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FTC Goes After Google Over Social Network Buzz

March 30, 2011  |  Media Week  |  No Comments

The Federal Trade Commission has reached a settlement with Google, which the FTC says violated the promises it made about consumers’ privacy when it launched the social network Google Buzz in 2010.

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FTC Goes After Google Over Social Network Buzz

March 30, 2011  |  Media Week  |  No Comments

The Federal Trade Commission has reached a settlement with Google, which the FTC says violated the promises it made about consumers’ privacy when it launched the social network Google Buzz in 2010.

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Kudos, Brown Eyed Boy pact in Scotland

March 30, 2011  |  Variety  |  No Comments

TV News: Jemma Rodgers to head joint venture -- LONDON -- Shine Group shingles Kudos and Brown Eyed Boy have formed a joint venture in Scotland aimed at working with local talent.

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Google, With Prodding From Feds, Apologizes For Buzz, Again [MediaMemo]

March 30, 2011  |  All Things Digital  |  No Comments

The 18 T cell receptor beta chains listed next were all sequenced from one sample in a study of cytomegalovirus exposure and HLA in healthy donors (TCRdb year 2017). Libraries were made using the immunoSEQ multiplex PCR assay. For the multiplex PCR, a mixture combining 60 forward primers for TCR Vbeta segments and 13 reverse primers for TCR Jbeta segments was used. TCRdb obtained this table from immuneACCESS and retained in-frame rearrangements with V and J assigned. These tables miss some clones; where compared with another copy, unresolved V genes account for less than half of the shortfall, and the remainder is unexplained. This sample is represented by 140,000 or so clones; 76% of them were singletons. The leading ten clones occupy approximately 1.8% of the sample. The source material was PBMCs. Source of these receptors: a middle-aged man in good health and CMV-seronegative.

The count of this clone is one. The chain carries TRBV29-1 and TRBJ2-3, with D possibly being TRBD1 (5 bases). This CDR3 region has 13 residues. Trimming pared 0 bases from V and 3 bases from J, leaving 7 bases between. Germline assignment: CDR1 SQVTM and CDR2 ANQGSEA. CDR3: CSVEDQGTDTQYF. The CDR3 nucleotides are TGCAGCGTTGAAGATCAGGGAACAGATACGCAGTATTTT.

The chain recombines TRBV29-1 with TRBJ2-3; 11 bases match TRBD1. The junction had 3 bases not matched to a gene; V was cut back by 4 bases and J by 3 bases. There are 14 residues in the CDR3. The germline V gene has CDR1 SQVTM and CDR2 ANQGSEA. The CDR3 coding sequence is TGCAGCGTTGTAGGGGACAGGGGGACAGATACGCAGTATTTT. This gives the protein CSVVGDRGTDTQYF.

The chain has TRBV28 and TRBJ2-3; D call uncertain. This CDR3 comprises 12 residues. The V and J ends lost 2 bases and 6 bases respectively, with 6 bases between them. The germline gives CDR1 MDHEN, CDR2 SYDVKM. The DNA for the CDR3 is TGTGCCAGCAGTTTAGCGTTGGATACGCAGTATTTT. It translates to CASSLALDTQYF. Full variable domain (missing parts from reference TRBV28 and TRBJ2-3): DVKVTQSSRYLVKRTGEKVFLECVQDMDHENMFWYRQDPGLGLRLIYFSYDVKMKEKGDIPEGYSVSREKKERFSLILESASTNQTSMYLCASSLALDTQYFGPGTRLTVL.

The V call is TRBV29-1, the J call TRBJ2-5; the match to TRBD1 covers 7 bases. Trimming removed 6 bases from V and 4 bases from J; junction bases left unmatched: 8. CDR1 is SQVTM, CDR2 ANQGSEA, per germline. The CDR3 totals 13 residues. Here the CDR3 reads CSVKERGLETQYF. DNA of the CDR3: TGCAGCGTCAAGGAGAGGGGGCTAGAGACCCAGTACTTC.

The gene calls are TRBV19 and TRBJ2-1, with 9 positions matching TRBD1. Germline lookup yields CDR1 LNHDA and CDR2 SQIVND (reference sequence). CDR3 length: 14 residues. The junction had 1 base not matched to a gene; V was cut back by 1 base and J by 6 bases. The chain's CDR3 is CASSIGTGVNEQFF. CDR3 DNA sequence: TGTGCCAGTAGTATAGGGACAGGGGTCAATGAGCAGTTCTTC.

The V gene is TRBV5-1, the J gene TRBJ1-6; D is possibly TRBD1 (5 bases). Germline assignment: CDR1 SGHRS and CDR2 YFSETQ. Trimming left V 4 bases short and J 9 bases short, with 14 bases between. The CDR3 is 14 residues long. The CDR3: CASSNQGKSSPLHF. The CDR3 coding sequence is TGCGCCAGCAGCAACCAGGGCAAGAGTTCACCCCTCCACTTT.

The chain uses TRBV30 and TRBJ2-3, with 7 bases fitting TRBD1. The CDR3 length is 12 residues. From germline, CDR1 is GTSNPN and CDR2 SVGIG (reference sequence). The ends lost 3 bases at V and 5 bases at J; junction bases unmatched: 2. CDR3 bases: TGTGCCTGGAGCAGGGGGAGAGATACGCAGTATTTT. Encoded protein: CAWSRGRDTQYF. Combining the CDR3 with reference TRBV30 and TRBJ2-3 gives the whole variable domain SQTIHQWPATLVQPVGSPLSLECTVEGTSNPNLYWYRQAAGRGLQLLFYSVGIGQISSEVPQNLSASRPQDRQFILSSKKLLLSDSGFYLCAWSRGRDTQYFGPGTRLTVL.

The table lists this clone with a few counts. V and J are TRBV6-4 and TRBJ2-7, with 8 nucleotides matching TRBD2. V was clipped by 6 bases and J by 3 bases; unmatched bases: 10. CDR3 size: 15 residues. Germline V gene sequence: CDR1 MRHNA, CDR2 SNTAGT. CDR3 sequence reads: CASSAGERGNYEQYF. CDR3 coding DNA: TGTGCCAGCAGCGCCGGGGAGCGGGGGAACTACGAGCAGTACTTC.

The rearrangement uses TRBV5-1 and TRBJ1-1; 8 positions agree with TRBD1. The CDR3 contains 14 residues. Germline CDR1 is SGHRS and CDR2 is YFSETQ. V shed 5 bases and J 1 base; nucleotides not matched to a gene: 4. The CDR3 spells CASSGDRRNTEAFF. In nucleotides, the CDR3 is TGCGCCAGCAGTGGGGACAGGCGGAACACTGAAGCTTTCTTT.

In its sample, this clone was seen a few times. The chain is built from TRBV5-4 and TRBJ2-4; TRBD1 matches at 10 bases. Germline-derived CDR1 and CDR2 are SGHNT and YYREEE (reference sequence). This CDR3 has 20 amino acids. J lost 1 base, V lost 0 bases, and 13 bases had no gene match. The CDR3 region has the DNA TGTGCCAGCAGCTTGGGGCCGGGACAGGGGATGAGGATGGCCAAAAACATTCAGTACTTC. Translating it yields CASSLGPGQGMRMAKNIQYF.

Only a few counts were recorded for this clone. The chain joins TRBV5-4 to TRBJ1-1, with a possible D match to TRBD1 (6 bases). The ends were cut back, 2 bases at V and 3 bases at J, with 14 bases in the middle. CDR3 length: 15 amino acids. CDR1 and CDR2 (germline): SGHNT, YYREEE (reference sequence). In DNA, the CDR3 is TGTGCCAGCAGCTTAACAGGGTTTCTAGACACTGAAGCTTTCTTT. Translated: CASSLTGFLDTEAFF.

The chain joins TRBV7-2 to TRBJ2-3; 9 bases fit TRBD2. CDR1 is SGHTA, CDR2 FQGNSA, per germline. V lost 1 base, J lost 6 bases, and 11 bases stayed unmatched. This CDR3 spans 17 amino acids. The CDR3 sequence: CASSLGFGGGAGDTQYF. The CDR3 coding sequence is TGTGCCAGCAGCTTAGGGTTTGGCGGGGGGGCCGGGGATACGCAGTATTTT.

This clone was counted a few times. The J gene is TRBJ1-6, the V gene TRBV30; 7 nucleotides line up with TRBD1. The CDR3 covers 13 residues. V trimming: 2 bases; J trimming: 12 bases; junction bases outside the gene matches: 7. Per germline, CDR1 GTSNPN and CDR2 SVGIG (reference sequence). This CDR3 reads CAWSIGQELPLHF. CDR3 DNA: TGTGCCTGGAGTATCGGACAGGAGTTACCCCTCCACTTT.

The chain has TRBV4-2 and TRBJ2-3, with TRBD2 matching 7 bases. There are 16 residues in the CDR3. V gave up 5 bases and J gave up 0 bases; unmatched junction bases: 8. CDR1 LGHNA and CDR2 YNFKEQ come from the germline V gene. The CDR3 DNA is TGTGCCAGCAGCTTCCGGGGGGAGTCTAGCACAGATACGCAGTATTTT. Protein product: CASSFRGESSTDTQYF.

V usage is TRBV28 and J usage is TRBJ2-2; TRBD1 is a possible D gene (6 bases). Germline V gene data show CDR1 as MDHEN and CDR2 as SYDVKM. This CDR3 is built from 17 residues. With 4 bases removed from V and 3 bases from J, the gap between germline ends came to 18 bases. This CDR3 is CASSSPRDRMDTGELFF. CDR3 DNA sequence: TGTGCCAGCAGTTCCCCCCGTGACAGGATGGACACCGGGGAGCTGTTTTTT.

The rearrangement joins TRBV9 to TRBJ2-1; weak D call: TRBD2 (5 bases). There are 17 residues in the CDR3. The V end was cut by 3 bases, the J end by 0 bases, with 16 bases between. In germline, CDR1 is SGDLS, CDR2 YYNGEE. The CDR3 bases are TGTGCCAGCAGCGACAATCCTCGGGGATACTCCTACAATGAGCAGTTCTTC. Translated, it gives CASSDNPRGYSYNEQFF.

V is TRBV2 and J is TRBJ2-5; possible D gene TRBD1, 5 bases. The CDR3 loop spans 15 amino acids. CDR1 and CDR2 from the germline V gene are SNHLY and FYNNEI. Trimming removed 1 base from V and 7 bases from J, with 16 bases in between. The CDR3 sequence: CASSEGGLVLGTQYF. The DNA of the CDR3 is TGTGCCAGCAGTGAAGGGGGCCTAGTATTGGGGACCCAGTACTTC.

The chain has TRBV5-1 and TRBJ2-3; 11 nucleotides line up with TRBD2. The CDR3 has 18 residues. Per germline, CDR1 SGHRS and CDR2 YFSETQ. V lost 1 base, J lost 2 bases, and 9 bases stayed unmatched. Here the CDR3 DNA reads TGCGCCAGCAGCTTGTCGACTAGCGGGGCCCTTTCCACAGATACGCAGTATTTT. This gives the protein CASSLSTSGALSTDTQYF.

Remember Buzz? Google’s ham-handed attempt at Twitter competitor, launched last year, remains a case study on how not to do social. We got a reminder of that today, when Google settled Federal Trade Commission privacy violation charges in connection with the service. The settlement doesn’t seem to involve much more than a statement of public contrition on Google’s part, and a promise not screw up again, backed up by a commitment to two decades of privacy audits. Still, it’s something — or, if you ask the FTC, a lot: “This is a tough settlement that ensures that Google will honor its commitments to consumers and build strong privacy protections into all of its operations,” says FTC chair Jon Leibowitz. Google’s apology, meanwhile, is bit more muted. “We don’t always get everything right,” the search giant announced on its blog . “The launch of Google Buzz fell short of our usual standards for transparency and user control—letting our users and Google down…We’d like to apologize again for the mistakes we made with Buzz. While today’s announcement thankfully put this incident behind us, we are 100 percent focused on ensuring that our new privacy procedures effectively protect the interests of all our users going forward”